|Test site||NTS Area 13|
|Number of tests||1|
|Test type||dry surface|
|Previous test series||Operation Redwing|
|Next test series||Operation Plumbbob|
Project 57 was an open-air nuclear test conducted by the United States at the Nellis Air Force Range in 1957, following Operation Redwing, and preceding Operation Plumbbob. The test area, also known as Area 13, was a 10 miles (16 km) by 16 miles (26 km) block of land abutting the northeast boundary of the Nevada National Security Site.
Project 57 was a combination safety test. The high explosives of a nuclear weapon were detonated asymmetrically to simulate an accidental detonation. The purpose of the test was to verify that no yield would result as well as study the extent of plutonium contamination.
The contaminated area was initially fenced off and the contaminated equipment buried in place. In 1981, the U.S. Department of Energy decontaminated and decommissioned the site. Hundreds of thousands of cubic yards of soil and debris were removed from Area 13 and disposed of in a waste facility at the Nevada Test Site.
|Name [note 1]||Date time (UT)||Local time zone [note 2]||Location [note 3]||Elevation + height [note 4]||Delivery [note 5]
Purpose [note 6]
|Device [note 7]||Yield [note 8]||Fallout [note 9]||References||Notes|
|1||24 April 1957 14:27:??||PST (-8 hrs)
||NTS Area 13||1,400 m (4,600 ft) + 0||dry surface,
|XW-25||no yield||||Contamination hazard test of the XW-25 air defense warhead; successful.|
- The US, France and Great Britain have code-named their test events, while the USSR and China did not, and therefore have only test numbers (with some exceptions – Soviet peaceful explosions were named). Word translations into English in parentheses unless the name is a proper noun. A dash followed by a number indicates a member of a salvo event. The US also sometimes named the individual explosions in such a salvo test, which results in "name1 – 1(with name2)". If test is canceled or aborted, then the row data like date and location discloses the intended plans, where known.
- To convert the UT time into standard local, add the number of hours in parentheses to the UT time; for local daylight saving time, add one additional hour. If the result is earlier than 00:00, add 24 hours and subtract 1 from the day; if it is 24:00 or later, subtract 24 hours and add 1 to the day. All historical timezone data are derived from here:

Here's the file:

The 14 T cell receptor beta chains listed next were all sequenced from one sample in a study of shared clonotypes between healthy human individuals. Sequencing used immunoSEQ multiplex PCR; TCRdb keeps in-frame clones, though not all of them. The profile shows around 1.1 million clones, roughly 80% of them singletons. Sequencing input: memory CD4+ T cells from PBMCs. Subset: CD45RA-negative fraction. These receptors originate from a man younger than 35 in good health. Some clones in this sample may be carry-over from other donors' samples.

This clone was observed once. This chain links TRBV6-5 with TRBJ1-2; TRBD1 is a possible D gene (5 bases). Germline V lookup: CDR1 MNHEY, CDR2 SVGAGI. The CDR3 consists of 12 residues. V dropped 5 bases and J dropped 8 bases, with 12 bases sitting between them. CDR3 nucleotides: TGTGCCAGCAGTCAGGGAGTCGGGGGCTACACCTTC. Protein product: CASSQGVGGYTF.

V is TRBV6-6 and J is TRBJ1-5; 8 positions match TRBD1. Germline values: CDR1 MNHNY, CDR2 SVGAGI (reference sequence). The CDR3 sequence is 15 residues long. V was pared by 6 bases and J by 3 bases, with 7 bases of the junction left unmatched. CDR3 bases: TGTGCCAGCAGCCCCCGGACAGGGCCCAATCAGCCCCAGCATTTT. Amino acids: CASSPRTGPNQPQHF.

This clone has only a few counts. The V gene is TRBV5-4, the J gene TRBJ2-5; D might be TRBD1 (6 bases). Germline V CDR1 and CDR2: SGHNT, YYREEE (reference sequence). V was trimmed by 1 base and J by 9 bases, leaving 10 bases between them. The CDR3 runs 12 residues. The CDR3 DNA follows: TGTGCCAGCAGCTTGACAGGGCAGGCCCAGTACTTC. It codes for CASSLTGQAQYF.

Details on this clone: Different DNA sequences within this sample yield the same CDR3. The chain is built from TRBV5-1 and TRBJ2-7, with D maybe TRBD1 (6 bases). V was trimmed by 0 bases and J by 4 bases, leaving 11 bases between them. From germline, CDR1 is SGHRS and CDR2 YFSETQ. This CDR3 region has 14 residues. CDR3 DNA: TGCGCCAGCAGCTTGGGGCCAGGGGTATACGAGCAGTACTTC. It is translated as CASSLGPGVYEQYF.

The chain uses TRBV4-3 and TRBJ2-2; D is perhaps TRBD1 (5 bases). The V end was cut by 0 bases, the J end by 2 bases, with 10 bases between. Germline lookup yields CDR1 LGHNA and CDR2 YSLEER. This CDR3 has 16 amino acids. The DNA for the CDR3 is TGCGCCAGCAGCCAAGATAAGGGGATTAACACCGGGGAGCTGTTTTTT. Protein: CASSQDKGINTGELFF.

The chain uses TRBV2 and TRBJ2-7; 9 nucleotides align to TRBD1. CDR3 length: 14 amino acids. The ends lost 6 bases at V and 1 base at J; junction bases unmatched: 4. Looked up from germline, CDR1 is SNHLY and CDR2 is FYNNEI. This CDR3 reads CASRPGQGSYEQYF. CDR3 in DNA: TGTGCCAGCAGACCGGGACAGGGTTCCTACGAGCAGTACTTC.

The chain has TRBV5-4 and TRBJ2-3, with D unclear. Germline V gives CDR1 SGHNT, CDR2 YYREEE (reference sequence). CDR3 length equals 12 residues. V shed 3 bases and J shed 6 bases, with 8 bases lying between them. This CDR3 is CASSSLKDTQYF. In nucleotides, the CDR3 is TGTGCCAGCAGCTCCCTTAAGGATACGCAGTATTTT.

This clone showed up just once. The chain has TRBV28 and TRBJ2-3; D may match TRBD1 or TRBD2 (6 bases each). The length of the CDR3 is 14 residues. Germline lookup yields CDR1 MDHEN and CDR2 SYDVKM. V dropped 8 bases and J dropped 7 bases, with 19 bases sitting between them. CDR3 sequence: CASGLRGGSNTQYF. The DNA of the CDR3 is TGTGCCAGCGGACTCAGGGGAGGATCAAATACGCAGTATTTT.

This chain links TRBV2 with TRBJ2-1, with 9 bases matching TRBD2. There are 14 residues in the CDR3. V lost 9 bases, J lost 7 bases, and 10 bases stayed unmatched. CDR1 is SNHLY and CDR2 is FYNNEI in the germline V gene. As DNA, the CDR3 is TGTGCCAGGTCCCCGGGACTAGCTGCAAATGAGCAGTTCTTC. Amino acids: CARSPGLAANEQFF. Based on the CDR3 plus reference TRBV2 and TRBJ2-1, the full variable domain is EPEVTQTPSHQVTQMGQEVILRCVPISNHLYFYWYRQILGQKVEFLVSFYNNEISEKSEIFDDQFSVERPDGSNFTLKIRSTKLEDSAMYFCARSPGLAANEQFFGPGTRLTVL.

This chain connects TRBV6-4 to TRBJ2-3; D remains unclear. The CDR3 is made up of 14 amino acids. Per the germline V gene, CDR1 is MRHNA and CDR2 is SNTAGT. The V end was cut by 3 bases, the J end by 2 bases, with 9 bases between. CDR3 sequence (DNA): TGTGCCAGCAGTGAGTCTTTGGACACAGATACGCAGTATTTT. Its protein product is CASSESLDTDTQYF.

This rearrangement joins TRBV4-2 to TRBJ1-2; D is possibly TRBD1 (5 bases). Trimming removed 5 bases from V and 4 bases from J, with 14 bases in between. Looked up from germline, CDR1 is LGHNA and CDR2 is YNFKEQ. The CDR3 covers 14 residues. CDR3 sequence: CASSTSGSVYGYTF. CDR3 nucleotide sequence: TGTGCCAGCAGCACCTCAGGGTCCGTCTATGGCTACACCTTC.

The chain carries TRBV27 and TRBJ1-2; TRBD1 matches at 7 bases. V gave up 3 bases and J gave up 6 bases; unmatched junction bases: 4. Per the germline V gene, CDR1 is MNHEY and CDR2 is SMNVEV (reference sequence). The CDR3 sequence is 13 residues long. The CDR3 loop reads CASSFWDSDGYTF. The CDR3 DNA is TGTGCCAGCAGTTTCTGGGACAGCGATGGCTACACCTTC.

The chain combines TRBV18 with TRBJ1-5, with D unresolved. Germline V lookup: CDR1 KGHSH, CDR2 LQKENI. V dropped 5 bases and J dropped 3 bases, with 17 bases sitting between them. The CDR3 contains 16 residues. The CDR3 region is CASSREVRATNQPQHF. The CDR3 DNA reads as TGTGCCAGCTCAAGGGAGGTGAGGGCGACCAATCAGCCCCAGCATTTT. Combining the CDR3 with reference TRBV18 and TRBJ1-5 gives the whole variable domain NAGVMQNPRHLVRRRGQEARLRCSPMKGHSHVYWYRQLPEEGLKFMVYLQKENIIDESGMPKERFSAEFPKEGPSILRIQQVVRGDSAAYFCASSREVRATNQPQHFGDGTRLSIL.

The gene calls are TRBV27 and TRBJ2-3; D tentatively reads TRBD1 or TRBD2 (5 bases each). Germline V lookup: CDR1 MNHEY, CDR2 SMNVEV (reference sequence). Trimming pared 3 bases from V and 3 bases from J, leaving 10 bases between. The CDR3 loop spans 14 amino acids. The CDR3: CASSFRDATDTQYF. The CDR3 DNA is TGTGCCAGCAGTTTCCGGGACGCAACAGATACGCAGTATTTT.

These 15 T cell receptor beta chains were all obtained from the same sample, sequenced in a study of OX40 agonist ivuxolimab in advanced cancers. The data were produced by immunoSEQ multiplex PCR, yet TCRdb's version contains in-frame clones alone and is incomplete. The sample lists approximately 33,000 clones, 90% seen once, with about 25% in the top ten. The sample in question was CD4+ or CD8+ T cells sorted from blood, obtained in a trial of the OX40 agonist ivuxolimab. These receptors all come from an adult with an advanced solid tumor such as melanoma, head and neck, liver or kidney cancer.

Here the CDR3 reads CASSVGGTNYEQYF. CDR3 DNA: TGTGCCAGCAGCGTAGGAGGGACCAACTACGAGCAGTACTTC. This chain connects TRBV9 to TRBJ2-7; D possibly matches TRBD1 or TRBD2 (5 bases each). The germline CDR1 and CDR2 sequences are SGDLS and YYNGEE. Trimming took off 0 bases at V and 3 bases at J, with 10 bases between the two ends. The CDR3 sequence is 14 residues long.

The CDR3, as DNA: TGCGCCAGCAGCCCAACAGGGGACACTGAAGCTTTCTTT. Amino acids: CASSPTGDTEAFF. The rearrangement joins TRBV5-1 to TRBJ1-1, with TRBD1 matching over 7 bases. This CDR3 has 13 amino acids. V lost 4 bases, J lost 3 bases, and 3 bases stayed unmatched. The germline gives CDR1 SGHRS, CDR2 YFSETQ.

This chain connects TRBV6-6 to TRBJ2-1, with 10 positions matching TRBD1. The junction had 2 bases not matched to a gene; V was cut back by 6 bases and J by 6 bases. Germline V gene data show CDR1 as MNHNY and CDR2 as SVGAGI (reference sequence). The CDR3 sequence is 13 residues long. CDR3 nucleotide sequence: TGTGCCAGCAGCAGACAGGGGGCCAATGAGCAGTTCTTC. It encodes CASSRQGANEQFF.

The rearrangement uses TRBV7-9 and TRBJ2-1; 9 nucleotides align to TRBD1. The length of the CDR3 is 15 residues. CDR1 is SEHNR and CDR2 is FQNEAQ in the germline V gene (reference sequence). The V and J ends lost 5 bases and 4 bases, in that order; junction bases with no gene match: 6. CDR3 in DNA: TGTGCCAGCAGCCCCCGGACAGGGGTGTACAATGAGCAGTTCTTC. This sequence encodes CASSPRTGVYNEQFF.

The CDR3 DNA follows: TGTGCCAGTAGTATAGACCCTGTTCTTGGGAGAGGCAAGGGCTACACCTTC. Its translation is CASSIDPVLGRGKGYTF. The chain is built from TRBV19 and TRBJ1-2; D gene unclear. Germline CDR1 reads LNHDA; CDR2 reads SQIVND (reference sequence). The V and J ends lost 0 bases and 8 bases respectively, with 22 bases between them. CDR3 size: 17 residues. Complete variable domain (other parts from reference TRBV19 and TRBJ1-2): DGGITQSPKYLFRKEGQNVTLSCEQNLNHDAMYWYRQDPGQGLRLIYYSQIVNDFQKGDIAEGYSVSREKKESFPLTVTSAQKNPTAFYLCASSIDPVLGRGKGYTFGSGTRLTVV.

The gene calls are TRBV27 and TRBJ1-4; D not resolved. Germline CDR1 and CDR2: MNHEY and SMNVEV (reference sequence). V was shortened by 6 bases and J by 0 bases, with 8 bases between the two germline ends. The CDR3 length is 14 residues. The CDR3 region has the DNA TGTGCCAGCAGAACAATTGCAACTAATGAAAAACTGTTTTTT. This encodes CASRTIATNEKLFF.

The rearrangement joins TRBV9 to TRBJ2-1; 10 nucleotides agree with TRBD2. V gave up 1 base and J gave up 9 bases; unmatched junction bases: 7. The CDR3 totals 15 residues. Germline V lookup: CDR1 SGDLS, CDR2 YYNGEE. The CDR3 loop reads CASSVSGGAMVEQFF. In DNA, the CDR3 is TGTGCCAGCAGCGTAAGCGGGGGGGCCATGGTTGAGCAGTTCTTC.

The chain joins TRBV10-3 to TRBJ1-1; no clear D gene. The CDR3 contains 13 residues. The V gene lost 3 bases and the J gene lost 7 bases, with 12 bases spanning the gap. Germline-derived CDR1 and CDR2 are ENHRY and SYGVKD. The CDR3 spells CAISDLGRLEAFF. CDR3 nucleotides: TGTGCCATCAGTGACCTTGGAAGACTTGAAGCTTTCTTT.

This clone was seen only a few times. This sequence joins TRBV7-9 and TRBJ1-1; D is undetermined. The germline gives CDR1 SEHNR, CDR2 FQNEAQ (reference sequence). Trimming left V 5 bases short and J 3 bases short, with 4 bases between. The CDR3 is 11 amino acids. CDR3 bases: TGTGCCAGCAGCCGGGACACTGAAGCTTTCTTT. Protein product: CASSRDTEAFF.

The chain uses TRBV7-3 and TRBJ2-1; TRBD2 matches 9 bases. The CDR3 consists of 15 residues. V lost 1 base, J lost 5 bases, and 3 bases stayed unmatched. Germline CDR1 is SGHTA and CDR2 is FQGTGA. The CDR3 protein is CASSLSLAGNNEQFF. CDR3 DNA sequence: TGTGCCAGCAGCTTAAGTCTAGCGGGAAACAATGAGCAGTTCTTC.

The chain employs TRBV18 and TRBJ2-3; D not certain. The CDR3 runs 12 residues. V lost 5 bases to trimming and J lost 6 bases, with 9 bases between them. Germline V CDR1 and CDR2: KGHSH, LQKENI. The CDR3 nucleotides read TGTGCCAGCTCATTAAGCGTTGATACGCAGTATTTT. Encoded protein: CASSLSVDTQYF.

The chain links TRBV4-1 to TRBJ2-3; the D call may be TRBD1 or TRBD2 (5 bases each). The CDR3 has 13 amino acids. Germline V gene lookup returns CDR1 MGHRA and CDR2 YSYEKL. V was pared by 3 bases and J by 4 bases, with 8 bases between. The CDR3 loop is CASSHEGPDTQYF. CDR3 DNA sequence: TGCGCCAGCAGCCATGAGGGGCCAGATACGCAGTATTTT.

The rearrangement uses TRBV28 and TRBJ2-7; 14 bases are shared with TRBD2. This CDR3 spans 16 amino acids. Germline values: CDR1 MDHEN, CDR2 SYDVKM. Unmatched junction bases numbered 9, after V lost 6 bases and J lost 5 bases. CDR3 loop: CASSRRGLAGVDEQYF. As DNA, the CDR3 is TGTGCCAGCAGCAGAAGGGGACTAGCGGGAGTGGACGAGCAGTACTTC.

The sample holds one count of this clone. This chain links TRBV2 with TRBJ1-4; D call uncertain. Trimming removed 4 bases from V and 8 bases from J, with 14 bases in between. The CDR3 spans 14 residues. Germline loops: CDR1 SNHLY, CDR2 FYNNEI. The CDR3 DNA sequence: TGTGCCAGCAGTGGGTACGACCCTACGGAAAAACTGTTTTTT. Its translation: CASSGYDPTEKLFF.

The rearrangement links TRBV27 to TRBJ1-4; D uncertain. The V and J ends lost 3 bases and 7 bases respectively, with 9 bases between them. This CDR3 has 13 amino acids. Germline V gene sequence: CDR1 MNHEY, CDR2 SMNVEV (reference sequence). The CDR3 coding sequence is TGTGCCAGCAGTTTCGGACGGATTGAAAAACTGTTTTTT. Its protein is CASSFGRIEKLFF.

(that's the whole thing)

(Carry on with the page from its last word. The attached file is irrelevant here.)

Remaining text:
- Rough place name and a latitude/longitude reference; for rocket-carried tests, the launch location is specified before the detonation location, if known. Some locations are extremely accurate; others (like airdrops and space blasts) may be quite inaccurate. "~" indicates a likely pro-forma rough location, shared with other tests in that same area.
- Elevation is the ground level at the point directly below the explosion relative to sea level; height is the additional distance added or subtracted by tower, balloon, shaft, tunnel, air drop or other contrivance. For rocket bursts the ground level is "N/A". In some cases it is not clear if the height is absolute or relative to ground, for example, Plumbbob/John. No number or units indicates the value is unknown, while "0" means zero. Sorting on this column is by elevation and height added together.
- Atmospheric, airdrop, balloon, gun, cruise missile, rocket, surface, tower, and barge are all disallowed by the Partial Nuclear Test Ban Treaty. Sealed shaft and tunnel are underground, and remained useful under the PTBT. Intentional cratering tests are borderline; they occurred under the treaty, were sometimes protested, and generally overlooked if the test was declared to be a peaceful use.
- Include weapons development, weapon effects, safety test, transport safety test, war, science, joint verification and industrial/peaceful, which may be further broken down.
- Designations for test items where known, "?" indicates some uncertainty about the preceding value, nicknames for particular devices in quotes. This category of information is often not officially disclosed.
- Estimated energy yield in tons, kilotons, and megatons. A ton of TNT equivalent is defined as 4.184 gigajoules (1 gigacalorie).
- Radioactive emission to the atmosphere aside from prompt neutrons, where known. The measured species is only iodine-131 if mentioned, otherwise it is all species. No entry means unknown, probably none if underground and "all" if not; otherwise notation for whether measured on the site only or off the site, where known, and the measured amount of radioactivity released.
- Yang, Xiaoping; North, Robert; Romney, Carl (August 2000), CMR Nuclear Explosion Database (Revision 3), SMDC Monitoring Research
- "Projects 57, 58, and 58A". The Nuclear Weapon Archive.
- National Nuclear Security Administration / Nevada Site Office, Plutonium Dispersal Tests at the Nevada Test Site, April 2010, DOE/NV-1046
- "Timezone Historical Database". iana.com. Retrieved March 8, 2014.
- Massey, Jeanne; Gravitas, Inara, Safety Experiments, November 1955-March 1958 (PDF) (DNA 6030F), Washington, DC: Defense Nuclear Agency, Department of Defense, retrieved 2013-10-27
- Estimated exposures and thyroid doses received by the American people from Iodine-131 in fallout following Nevada atmospheric nuclear bomb tests, Chapter 2 (PDF), National Cancer Institute, 1997, retrieved 2014-01-05
- Sublette, Carey, Nuclear Weapons Archive, retrieved 2014-01-06
- Norris, Robert Standish; Cochran, Thomas B. (1 February 1994), "United States nuclear tests, July 1945 to 31 December 1992 (NWD 94-1)" (PDF), Nuclear Weapons Databook Working Paper, Washington, DC: Natural Resources Defense Council, retrieved 2013-10-26
- Hansen, Chuck (1995), The Swords of Armageddon, Vol. 8, Sunnyvale, CA: Chukelea Publications, ISBN 978-0-9791915-1-0
- United States Nuclear Tests: July 1945 through September 1992 (PDF) (DOE/NV-209 REV15), Las Vegas, NV: Department of Energy, Nevada Operations Office, 2000-12-01, retrieved 2013-12-18